Mitch McConnell is “The Terminator” — “It can’t be bargained with. It can’t be reasoned with. It doesn’t feel pity, or remorse, or fear. And it absolutely will not stop, ever, until you are dead.”
Last week, McConnell proved once again that he will stop at nothing to achieve his mission — and nothing is too sacred to weaponize for partisan gain.
As the Senate was considering a bipartisan commission to investigate the Jan. 6 insurrection of the U.S. Capitol, McConnell wrapped his ghoulish hands around the neck of the effort. One Republican senator told CNN, “McConnell has even made the unusual move of asking wavering senators to support filibustering the bill as ‘a personal favor’ to him.”
McConnell’s personal appeals to his colleagues came as the mother of Capitol Police Officer Brian D. Sicknick — who died the day after the Capitol riot — was lobbying Republican senators to pass the bill, form the bipartisan commission and provide answers to what led to her son’s death.
Of course, McConnell was successful in killing the commission.
Protect American democracy? Nah. Ensure nothing like Jan. 6 ever happens again? Not if it hurts Republicans’ chances in the next election.
It was a new low for McConnell. Even worse than when he declared his intention to obstruct and undermine President Barack Obama, saying, “The single most important thing we want to achieve is for President Obama to be a one-term president.” Or, corrupting the integrity of the Supreme Court. Or when he worked with the Trump White House to defend the president during his impeachment trial in the Senate. Or saying just few months into the Biden Presidency, “One-hundred percent of our focus is on stopping this new administration.”
Those who have followed McConnell closely — those who, like me, have spent over a decade screaming at the TV and into the newspapers — understand McConnell doesn’t have supernatural powers. He can be stopped. What we can’t understand is how people still don’t understand McConnell’s game — or pretend he’s someone he’s not.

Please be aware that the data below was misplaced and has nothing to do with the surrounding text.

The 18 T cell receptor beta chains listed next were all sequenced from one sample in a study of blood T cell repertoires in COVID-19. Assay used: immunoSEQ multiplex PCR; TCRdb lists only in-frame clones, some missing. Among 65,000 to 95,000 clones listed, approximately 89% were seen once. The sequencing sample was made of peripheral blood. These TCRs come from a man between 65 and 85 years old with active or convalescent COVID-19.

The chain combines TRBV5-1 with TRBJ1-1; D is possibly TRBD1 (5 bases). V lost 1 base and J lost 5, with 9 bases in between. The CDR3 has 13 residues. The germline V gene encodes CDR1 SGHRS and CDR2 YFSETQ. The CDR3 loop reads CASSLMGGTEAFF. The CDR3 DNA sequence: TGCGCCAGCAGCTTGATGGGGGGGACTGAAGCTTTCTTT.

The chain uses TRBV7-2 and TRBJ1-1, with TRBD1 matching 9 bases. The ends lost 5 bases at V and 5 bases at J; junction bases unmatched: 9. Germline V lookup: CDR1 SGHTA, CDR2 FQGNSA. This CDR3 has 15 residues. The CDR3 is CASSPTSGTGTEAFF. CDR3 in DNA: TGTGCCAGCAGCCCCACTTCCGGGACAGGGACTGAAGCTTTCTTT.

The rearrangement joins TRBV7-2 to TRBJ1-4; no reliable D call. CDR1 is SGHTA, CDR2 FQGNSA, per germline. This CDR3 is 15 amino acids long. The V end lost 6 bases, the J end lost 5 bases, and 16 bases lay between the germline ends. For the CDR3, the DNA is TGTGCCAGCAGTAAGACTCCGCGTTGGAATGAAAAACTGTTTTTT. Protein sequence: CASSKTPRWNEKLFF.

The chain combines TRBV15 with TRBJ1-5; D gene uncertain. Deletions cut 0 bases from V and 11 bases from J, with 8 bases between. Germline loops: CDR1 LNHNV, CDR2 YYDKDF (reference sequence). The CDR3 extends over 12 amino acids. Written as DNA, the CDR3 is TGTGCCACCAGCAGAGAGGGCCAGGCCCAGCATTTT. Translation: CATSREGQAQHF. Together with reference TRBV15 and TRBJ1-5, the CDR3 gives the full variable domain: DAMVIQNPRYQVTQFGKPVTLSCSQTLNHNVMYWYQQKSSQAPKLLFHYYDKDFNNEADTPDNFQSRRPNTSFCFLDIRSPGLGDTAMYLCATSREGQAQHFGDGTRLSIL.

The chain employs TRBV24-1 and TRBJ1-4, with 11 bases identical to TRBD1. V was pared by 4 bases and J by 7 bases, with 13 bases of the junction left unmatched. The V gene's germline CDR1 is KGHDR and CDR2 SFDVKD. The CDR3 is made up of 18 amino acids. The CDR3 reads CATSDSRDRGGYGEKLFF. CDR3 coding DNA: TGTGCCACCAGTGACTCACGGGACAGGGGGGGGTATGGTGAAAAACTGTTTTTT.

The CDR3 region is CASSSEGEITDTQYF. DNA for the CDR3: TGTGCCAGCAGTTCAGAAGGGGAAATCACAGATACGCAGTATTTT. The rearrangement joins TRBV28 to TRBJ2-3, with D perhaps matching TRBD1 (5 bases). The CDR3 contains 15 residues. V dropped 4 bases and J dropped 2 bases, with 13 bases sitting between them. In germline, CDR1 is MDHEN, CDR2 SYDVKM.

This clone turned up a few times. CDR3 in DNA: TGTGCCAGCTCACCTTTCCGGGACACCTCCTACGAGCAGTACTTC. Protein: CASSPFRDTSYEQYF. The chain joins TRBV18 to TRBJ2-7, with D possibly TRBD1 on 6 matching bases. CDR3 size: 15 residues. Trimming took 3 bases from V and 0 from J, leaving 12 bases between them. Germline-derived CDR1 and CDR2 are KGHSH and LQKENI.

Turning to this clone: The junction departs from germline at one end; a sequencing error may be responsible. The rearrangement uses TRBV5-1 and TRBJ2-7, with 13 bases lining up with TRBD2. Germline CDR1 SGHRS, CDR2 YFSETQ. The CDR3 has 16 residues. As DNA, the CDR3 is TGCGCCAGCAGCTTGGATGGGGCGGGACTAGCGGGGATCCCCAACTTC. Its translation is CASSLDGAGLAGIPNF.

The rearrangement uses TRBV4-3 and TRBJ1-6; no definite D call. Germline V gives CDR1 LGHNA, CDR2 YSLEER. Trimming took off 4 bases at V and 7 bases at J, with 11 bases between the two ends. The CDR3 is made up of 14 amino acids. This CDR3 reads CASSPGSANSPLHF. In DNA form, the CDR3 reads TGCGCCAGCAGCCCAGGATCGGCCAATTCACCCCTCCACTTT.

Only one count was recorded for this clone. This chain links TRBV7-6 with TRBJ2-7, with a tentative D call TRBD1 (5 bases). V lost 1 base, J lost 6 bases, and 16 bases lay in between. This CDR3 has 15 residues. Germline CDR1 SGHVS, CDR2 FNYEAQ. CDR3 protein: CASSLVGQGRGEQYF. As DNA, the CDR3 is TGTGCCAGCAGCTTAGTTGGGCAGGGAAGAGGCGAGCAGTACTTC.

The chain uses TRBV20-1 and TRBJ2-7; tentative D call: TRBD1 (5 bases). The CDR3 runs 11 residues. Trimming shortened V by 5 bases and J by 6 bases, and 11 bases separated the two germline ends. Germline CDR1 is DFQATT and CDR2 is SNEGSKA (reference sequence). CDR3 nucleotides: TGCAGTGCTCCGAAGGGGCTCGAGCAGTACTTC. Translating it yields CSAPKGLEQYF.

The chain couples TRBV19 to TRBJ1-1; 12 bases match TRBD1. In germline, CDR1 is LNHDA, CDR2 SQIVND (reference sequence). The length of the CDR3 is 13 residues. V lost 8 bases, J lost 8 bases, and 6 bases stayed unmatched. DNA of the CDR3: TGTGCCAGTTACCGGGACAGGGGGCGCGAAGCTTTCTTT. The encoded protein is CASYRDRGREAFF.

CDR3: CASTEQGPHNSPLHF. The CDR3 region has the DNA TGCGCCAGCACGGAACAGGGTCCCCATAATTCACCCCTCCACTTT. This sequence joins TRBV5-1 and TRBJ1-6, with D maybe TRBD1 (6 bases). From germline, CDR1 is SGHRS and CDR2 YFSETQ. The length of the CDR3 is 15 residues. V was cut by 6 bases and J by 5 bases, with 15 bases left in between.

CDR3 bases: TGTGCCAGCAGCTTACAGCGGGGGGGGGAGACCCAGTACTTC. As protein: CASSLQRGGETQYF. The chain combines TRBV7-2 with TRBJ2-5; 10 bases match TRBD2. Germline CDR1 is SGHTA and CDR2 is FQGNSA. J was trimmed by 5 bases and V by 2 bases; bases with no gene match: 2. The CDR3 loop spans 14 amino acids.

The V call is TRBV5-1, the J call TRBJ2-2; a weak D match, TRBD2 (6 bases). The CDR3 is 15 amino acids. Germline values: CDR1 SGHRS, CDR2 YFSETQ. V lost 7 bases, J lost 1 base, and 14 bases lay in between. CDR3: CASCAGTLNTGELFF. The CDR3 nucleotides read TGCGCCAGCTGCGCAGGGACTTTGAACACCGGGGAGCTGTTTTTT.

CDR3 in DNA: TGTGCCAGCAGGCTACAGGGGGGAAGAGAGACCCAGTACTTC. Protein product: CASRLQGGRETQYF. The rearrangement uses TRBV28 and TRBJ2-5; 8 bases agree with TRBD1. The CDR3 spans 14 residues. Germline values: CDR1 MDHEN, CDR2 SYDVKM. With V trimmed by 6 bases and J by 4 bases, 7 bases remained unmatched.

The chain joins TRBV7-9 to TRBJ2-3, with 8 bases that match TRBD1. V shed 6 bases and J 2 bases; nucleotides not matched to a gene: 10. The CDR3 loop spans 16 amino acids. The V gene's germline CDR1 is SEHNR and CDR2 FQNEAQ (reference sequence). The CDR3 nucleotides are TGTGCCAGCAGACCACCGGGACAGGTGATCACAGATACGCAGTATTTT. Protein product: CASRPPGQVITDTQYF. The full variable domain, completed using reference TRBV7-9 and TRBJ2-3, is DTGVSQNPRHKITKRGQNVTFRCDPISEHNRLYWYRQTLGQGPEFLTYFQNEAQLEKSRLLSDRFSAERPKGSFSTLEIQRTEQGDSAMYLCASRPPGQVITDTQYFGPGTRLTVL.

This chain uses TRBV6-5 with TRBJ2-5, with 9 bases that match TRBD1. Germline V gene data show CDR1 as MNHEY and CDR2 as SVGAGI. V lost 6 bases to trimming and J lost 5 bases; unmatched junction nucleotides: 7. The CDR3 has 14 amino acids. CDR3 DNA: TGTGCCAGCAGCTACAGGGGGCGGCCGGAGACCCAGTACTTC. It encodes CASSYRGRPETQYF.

How does McConnell’s oldest strategy keep fooling the media, voters, Democrats, even his own Republican colleagues?
They all fail to realize McConnell’s original philosophy: He relies on you to forget.
Washington Post columnist Dana Millbank, in his recent column, “McConnell focuses ‘100 percent’ on blocking Biden — and zero percent on America,” came to the right conclusion, that “there’s no negotiating when McConnell has a 100 percent focus on obstruction.” “Because unrelenting obstruction is McConnell’s only way to placate the GOP base in the face of Trump’s attacks,” he wrote. The week before Millbank’s column was titled: “Once again, Mitch McConnell comes to Trump’s rescue.”
Millbank, like many others, once again fell for the McConnell trap — they forgot. This obstruction had nothing to do with Trump… it was always about McConnell. Fear of Trump is a convenient political excuse for McConnell, who was always going to obstruct something that might hinder his path back to majority leader.
As for the politicians — from President Biden to Sen. Joe Manchin — their appeasing McConnell is easier to understand… to a point: They have their own political interests and strategies. They’ve decided that, for whatever reason, they need the veneer of bipartisanship — pretend McConnell is someone he isn’t.
But if McConnell has proven one thing, it’s that asymmetrical bipartisanship doesn’t work — and the media and voters will forget who is to blame for government dysfunction.
I’m convinced Mitch doesn’t care about how he’s remembered, so long as he’s remembered. The legacy he’s trying to forge is one of consequence, even if that consequence is burning down every institution, political norm or American democracy.
Joshua Green, in “Strict Obstructionist” (The Atlantic, 2011), wrote of McConnell: “Beyond this lies the fundamental question of whether a party has any responsibility to address society’s problems in good faith. So far, McConnell’s legacy as Republican leader is to have taken his caucus further than anyone else toward the proposition that it doesn’t. But the public is not likely to notice that anytime soon.”
I’d hoped my time at LEO would outlast Sen. Mitch McConnell. Now, I just hope American democracy outlasts him. It’s going to be close.